Where do the developers in my FOSS community live? For large open source communities where personal contact with developers is impossible, answering this simple question may be difficult. Fortunately, a simple technique, time zone analysis, can be used on git and mailing list repositories to at least partially answer this question. Read our blog post “Using Git and mailing lists time zones to find out where developers live” in OpenSource.com to learn more about it.

Screenshot from 2015-11-23 22-55-36
Number of commits per time zone for the OpenStack project.

Understanding the code review process in OpenStack

As a part of our tests with Kibana and Elasticserch as frontends for our MetricsGrimoire databases, we’ve set up a dashboard for understanding the code review process in OpenStack (be sure of visiting it with a large screen and a reasonable CPU, otherwise your experience may be a bit frustrating).

Screenshot from 2015-10-22 00-24-53This dashboard includes information about all review processes (changesets) in OpenStack, using information obtained from their Gerrit instance. For each review, we have information such as the submitter (owner), the time it was first uploaded and accepted or abandoned, the number of patchsets (iterations) needed until it was accepted, and the time until it was merged or abandoned. With all of them we have prepared an active visualization that allows both to understand the big picture and to drill down looking for the details. Follow on reading to learn about some of these details.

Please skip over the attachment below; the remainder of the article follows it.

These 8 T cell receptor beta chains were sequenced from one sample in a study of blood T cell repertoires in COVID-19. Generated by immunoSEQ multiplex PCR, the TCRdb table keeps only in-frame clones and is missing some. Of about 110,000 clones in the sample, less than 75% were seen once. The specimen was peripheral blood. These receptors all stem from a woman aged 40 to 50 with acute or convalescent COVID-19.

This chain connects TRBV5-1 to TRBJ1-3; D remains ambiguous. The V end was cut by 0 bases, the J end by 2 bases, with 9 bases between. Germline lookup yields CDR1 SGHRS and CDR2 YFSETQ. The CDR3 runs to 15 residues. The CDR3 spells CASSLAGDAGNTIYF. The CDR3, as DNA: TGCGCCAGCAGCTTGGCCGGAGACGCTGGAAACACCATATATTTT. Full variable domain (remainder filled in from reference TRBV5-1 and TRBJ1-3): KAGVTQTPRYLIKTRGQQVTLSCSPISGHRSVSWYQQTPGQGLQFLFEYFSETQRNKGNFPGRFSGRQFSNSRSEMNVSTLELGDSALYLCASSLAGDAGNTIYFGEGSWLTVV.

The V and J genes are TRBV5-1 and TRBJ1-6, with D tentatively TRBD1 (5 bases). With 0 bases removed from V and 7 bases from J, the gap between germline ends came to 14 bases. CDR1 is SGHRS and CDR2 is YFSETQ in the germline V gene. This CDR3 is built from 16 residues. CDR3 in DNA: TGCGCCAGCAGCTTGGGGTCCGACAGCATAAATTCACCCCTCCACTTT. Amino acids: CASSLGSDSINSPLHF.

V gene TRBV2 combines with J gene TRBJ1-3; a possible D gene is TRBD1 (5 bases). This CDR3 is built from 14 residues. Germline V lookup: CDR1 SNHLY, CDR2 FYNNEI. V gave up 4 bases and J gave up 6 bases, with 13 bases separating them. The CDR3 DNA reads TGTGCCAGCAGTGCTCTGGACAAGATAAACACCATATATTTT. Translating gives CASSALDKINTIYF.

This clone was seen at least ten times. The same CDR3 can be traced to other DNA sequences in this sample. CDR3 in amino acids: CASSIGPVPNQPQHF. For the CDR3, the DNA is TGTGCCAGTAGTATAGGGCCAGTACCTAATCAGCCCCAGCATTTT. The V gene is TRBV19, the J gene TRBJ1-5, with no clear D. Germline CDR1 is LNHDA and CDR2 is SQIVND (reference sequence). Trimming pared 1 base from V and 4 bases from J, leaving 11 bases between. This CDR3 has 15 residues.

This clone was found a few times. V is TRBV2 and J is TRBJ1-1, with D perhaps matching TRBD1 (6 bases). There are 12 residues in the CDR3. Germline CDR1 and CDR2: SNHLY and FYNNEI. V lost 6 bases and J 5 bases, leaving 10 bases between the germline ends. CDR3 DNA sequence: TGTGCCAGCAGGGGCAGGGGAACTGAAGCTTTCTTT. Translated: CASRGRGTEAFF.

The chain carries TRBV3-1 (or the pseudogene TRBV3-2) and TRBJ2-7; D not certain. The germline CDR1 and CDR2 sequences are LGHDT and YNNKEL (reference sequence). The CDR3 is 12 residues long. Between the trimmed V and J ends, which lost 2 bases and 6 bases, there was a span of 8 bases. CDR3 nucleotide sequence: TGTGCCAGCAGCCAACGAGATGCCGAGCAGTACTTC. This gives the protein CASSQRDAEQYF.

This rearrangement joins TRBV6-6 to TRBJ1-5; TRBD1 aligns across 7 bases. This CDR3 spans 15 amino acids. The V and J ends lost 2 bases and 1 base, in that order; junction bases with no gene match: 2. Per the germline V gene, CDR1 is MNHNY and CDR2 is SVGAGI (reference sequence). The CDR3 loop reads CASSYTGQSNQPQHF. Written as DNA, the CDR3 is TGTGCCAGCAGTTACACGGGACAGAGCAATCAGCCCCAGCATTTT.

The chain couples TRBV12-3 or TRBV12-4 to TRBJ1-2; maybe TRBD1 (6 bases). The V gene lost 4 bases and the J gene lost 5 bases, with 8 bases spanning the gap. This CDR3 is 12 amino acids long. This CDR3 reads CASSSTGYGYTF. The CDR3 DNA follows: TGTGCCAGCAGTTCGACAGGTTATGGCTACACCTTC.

[Note: this is our second post about our dashboards based on Kibana. If you’re interested, have a look at the first one, about OpenStack code contributions.]

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Testing Kibana: OpenStack code contributions dashboard

We at Bitergia are busy testing new stacks for analyzing and visualizing the software development data we collect. Some our latest tests involve using Kibana for visualization. In this case, we have prepared a dashboard showing the latest contribution data for OpenStack.

Screenshot from 2015-10-19 01-28-46Screenshot from 2015-10-19 01-29-27One of the nice things that these new dashboards allow is the level of filtering and drill down which is possible. For example, in the above dashboard, it is possible to click on any sector on a pie chart, on any entry of a table, on any bar in a bar chart, and the corresponding filter will act. This allows for obtaining specialized dashboards very easily, such as this one with the contributions by RedHat (produced by clicking on RedHat in the list of of top organizations, or the contributions to Liberty, the latest release cycle of OpenStack, by selecting the corresponding period (last bar) in the “OpenStack ten top organizations by release” chart.